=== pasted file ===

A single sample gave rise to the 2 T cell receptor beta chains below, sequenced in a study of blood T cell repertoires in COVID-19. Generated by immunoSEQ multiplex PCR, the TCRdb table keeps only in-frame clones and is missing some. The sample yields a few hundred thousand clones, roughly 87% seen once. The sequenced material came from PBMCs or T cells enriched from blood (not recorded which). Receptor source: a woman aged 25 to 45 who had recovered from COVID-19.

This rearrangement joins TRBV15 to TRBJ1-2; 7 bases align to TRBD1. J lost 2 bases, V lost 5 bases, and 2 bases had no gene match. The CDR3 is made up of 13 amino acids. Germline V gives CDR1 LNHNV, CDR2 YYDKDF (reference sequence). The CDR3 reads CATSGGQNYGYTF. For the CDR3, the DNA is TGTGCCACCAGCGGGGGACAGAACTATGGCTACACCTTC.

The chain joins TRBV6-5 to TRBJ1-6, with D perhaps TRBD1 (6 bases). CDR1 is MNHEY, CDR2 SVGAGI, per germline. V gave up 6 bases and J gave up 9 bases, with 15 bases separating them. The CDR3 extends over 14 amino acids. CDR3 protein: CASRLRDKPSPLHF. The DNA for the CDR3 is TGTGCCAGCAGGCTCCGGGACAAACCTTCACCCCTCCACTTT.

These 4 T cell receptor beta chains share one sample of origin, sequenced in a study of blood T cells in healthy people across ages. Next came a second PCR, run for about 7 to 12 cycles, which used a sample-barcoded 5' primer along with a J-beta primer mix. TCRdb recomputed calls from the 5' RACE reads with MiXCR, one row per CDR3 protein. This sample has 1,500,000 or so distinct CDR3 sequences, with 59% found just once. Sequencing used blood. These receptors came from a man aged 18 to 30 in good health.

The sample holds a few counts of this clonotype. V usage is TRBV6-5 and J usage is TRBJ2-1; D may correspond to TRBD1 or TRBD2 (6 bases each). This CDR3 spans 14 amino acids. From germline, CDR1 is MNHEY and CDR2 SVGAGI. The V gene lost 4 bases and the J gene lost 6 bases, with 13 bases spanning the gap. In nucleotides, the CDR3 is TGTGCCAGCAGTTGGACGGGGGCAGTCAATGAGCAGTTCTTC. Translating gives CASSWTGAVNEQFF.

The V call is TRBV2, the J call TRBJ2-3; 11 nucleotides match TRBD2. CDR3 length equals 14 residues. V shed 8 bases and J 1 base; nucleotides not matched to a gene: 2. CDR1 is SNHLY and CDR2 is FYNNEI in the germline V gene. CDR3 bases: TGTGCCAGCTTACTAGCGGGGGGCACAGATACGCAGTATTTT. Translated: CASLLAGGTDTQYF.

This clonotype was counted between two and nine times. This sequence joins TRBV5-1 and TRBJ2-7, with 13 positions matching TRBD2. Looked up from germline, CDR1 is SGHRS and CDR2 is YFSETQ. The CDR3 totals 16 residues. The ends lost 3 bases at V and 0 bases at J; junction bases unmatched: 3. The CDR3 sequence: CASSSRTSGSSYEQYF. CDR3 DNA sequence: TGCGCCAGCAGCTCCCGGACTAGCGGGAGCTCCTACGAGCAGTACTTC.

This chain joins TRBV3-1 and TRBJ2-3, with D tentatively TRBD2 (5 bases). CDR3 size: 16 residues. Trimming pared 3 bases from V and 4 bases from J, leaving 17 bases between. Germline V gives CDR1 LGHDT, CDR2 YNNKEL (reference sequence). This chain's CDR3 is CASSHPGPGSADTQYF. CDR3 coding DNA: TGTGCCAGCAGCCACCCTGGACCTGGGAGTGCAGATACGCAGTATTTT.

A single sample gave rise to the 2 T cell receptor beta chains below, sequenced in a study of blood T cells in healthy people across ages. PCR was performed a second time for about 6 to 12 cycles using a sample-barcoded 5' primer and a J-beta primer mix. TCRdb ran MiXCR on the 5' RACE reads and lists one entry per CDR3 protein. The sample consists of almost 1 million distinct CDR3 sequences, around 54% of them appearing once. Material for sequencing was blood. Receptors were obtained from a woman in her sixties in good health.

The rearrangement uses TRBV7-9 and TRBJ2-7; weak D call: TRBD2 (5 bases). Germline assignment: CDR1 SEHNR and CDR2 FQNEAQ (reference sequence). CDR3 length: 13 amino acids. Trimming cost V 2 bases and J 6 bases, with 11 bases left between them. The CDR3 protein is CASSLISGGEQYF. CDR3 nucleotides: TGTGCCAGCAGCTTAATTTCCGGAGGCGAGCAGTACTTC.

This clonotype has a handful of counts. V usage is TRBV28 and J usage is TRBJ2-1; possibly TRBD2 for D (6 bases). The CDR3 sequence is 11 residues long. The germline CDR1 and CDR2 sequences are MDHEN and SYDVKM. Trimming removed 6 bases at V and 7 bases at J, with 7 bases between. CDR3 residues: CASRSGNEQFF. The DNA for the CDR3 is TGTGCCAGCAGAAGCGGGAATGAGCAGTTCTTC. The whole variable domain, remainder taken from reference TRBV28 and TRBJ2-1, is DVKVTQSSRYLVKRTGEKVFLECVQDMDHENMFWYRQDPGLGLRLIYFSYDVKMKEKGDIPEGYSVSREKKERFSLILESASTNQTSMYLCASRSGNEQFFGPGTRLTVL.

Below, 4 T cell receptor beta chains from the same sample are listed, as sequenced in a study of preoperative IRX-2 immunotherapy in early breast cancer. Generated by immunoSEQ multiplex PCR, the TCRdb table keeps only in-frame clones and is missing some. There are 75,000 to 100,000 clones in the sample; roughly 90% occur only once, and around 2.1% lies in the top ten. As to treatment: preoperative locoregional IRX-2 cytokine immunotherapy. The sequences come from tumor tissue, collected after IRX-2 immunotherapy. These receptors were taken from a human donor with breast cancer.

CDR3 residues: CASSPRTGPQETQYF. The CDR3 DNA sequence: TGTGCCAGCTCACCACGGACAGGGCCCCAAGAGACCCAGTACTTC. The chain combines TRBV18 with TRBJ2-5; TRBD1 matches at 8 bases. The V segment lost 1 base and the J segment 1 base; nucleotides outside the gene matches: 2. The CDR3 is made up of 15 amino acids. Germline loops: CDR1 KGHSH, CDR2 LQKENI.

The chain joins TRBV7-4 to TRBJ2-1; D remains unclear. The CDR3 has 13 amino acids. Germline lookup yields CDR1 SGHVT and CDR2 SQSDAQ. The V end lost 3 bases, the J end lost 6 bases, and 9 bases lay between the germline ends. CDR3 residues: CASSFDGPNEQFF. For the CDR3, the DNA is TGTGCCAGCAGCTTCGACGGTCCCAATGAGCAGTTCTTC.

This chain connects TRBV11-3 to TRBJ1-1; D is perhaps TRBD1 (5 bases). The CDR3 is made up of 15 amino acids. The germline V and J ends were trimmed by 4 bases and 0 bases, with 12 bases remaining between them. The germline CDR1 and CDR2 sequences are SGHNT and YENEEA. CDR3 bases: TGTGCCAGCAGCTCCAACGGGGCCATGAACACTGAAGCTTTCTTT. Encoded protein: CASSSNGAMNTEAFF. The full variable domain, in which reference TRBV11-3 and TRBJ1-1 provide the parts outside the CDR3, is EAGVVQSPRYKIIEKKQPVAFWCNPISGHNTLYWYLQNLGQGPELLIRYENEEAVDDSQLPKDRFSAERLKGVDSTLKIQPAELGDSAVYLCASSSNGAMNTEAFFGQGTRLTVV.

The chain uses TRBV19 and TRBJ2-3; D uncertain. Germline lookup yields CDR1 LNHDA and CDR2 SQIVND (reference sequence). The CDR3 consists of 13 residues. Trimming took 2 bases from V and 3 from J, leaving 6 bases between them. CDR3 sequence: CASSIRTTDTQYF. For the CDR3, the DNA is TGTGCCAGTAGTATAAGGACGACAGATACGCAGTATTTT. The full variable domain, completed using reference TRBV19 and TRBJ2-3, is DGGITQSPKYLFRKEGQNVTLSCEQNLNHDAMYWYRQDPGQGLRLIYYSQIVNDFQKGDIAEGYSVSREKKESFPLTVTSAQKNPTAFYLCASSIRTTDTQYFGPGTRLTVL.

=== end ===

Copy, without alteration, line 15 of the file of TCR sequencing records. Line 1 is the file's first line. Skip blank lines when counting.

This chain connects TRBV11-3 to TRBJ1-1; D is perhaps TRBD1 (5 bases). The CDR3 is made up of 15 amino acids. The germline V and J ends were trimmed by 4 bases and 0 bases, with 12 bases remaining between them. The germline CDR1 and CDR2 sequences are SGHNT and YENEEA. CDR3 bases: TGTGCCAGCAGCTCCAACGGGGCCATGAACACTGAAGCTTTCTTT. Encoded protein: CASSSNGAMNTEAFF. The full variable domain, in which reference TRBV11-3 and TRBJ1-1 provide the parts outside the CDR3, is EAGVVQSPRYKIIEKKQPVAFWCNPISGHNTLYWYLQNLGQGPELLIRYENEEAVDDSQLPKDRFSAERLKGVDSTLKIQPAELGDSAVYLCASSSNGAMNTEAFFGQGTRLTVV.